Each day, Clio connects thousands of people to nearby culture and history. Our website and mobile app are free for everyone and designed to make it easy to discover cultural and historical sites throughout the United States. You can search for nearby sites, take a walking tour, create your own itinerary, or simply go for a walk or drive and let Clio show you nearby sites using our mobile app. Clio is non-profit and free for everyone thanks to the support of people like you. Donations are tax- deductible! Click here to learn more!
After Young passed away in 1911, Quinlan wanted to expand their store and consulted with several department store owners and managers in America’s biggest cities. Quinlan hired New York architect Frederick L. Ackerman to design the Young-Quinlan building, an extremely unique construction as each of the 4 facades were designed as equally attractive as the front and adorned with “arched windows, columns and decorative elements giving each side the appearance of being the entrance side of the building” (“Young-Quinlan Building”).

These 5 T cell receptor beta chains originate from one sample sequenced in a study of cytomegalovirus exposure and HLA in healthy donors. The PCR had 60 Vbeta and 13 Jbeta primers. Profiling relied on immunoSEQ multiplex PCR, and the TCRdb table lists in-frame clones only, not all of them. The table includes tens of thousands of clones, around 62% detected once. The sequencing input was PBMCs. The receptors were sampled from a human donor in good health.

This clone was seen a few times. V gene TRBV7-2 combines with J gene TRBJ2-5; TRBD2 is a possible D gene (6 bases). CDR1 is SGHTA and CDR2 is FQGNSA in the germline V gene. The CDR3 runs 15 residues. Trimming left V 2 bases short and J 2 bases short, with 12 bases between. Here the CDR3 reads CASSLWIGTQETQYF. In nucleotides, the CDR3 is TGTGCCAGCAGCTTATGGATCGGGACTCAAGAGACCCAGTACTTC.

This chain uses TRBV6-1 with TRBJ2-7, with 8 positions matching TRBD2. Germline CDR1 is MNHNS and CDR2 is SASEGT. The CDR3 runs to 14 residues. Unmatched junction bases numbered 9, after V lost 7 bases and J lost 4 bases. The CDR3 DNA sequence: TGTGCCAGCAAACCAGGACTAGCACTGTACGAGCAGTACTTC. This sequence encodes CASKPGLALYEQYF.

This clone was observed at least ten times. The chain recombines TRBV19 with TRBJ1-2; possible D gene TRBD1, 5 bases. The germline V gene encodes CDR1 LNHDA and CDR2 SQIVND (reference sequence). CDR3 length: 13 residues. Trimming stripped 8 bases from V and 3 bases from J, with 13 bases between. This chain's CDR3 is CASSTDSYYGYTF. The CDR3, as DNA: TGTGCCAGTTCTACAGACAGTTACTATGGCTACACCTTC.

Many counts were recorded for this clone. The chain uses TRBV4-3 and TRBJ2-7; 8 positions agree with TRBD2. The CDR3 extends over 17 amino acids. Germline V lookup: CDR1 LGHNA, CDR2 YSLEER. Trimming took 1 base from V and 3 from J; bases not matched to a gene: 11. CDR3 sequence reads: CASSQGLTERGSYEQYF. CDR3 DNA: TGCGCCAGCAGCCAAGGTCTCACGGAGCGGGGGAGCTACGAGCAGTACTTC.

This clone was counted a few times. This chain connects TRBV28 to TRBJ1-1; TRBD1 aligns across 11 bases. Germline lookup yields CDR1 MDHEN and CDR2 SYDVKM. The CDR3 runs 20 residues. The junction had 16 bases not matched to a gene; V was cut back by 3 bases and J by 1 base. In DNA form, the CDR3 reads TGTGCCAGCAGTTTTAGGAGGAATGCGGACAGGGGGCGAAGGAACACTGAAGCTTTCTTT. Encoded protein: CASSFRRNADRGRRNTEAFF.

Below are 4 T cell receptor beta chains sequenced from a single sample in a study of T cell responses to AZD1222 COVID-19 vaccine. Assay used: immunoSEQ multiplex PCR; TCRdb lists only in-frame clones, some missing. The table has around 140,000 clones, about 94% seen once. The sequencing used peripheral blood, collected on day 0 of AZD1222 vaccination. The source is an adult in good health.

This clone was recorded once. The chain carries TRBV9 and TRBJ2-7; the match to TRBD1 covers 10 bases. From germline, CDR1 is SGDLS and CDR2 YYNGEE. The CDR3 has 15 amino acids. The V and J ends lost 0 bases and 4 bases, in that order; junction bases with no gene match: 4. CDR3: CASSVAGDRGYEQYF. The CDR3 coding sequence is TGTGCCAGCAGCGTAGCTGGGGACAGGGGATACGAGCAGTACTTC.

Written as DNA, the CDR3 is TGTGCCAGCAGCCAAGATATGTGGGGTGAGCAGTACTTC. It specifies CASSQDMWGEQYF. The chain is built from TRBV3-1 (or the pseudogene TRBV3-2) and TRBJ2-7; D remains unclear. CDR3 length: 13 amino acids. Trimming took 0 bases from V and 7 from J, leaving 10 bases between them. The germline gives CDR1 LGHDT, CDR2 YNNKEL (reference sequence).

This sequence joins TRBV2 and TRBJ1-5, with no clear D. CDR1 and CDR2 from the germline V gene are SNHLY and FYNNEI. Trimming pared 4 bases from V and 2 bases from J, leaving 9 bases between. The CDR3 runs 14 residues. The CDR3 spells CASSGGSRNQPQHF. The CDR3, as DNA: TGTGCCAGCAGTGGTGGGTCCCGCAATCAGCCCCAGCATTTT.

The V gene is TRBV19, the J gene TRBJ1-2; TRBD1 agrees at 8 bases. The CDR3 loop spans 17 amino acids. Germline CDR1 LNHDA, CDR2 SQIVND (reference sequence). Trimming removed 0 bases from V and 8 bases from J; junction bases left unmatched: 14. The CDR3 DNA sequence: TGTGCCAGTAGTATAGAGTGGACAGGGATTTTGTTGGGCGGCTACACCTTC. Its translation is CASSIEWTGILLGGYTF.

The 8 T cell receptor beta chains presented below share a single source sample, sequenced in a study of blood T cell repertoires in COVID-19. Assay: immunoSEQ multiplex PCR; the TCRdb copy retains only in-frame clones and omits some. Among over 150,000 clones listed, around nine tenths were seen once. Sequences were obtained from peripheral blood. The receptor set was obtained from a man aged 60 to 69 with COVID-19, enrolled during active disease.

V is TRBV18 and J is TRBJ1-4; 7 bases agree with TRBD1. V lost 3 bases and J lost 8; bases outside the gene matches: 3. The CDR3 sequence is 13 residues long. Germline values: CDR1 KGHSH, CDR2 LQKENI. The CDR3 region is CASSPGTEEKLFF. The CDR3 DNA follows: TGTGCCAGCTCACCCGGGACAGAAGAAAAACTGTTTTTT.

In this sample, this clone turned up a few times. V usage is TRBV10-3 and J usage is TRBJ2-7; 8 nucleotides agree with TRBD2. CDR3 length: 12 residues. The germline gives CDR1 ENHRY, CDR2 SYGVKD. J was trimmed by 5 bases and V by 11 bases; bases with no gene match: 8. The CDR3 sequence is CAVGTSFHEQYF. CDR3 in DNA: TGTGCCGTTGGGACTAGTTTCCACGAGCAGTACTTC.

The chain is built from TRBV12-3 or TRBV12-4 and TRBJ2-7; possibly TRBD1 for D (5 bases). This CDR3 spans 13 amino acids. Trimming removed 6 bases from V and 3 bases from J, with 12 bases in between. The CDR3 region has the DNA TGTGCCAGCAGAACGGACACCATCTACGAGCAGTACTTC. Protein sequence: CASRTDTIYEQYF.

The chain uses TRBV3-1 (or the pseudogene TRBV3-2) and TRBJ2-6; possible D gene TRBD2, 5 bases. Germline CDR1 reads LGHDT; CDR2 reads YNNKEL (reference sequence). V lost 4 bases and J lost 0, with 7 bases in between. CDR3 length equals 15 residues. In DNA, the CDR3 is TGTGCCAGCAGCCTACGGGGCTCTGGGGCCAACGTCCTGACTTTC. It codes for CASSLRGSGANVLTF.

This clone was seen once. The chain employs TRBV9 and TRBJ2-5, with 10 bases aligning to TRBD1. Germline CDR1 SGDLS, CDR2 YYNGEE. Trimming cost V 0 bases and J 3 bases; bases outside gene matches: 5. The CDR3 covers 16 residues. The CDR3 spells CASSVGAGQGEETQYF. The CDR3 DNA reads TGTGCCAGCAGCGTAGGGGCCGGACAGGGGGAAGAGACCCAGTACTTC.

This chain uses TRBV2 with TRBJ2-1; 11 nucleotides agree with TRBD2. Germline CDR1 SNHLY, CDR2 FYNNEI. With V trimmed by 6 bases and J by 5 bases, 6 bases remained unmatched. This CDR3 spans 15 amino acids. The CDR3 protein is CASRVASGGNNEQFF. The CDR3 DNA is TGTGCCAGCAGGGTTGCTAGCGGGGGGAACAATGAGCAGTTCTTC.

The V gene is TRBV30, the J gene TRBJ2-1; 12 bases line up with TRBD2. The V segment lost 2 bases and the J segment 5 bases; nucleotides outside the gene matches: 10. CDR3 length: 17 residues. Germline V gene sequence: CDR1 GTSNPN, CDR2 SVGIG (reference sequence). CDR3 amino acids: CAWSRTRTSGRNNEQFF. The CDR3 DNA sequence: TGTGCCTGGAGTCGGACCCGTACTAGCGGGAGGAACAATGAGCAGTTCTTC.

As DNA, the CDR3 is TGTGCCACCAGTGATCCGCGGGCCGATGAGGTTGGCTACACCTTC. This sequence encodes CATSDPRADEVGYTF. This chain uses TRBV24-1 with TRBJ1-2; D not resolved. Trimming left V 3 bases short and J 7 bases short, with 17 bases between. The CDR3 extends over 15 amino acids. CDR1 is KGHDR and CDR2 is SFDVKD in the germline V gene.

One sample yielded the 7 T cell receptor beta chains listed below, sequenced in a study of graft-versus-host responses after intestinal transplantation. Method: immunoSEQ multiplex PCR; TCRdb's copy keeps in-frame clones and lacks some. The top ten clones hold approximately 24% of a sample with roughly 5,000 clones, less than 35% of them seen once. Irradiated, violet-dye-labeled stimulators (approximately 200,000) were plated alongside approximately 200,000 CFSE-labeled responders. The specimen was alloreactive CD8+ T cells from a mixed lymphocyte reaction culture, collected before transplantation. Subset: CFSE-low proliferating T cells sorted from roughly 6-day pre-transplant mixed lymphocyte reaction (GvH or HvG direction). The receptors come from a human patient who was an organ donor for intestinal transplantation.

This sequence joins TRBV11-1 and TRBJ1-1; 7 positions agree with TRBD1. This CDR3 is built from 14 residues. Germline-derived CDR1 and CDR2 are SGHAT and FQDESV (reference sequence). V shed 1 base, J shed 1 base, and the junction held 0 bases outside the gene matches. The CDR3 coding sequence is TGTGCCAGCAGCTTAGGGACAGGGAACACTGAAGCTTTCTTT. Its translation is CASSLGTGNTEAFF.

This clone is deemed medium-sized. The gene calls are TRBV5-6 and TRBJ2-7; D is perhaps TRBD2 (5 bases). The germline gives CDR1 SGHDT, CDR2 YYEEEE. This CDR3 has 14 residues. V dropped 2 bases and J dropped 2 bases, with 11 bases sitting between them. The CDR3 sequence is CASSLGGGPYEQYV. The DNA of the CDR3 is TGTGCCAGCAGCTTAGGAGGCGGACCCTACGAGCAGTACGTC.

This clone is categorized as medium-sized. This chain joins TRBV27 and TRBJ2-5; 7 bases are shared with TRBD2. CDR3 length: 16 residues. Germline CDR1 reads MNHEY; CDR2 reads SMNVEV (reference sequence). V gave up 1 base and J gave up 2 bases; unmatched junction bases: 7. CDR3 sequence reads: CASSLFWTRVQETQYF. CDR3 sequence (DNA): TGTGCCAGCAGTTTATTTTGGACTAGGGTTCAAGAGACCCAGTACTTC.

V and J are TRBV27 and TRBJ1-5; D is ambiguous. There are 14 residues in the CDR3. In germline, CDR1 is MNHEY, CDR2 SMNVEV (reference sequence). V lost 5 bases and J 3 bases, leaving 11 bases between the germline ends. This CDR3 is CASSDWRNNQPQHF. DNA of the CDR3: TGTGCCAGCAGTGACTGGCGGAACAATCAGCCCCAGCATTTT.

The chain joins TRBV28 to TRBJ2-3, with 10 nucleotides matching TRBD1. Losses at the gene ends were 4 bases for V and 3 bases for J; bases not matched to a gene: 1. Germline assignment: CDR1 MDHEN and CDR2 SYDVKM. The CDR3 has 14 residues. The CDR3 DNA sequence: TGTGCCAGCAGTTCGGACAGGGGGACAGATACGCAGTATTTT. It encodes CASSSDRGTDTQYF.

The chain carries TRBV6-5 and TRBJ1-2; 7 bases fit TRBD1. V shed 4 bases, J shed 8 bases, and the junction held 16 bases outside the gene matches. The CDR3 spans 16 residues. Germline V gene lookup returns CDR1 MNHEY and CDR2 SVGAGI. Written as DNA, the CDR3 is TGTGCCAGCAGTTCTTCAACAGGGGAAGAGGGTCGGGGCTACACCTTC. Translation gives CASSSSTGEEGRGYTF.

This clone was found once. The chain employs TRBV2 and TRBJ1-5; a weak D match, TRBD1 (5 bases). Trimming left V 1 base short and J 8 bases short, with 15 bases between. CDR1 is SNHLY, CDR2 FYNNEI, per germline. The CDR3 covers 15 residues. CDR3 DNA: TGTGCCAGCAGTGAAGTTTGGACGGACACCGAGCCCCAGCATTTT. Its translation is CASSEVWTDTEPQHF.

The building’s “interior has a marble staircase, crystal chandeliers, and metalwork of iron, brass, bronze, and pewter” (“Young-Quinlan Building”). Another innovative feature of the building was its inclusion of a parking garage. While being innovative for its time, the department store still held on to high-class hospitality by housing the last elevator in the city to still use an elevator operator.
Sources"Young-Quinlan Department Store." City of Minneapolis. Accessed July 31, 2015. http://www.ci.minneapolis.mn.us/hpc/landmarks/hpc_landmarks_nicollet_mall_901_young-quinlan_departme...
Photo courtesy of the City of Minneapolis
Minneapolis , MN 0
This entry has been viewed 266 times within the past year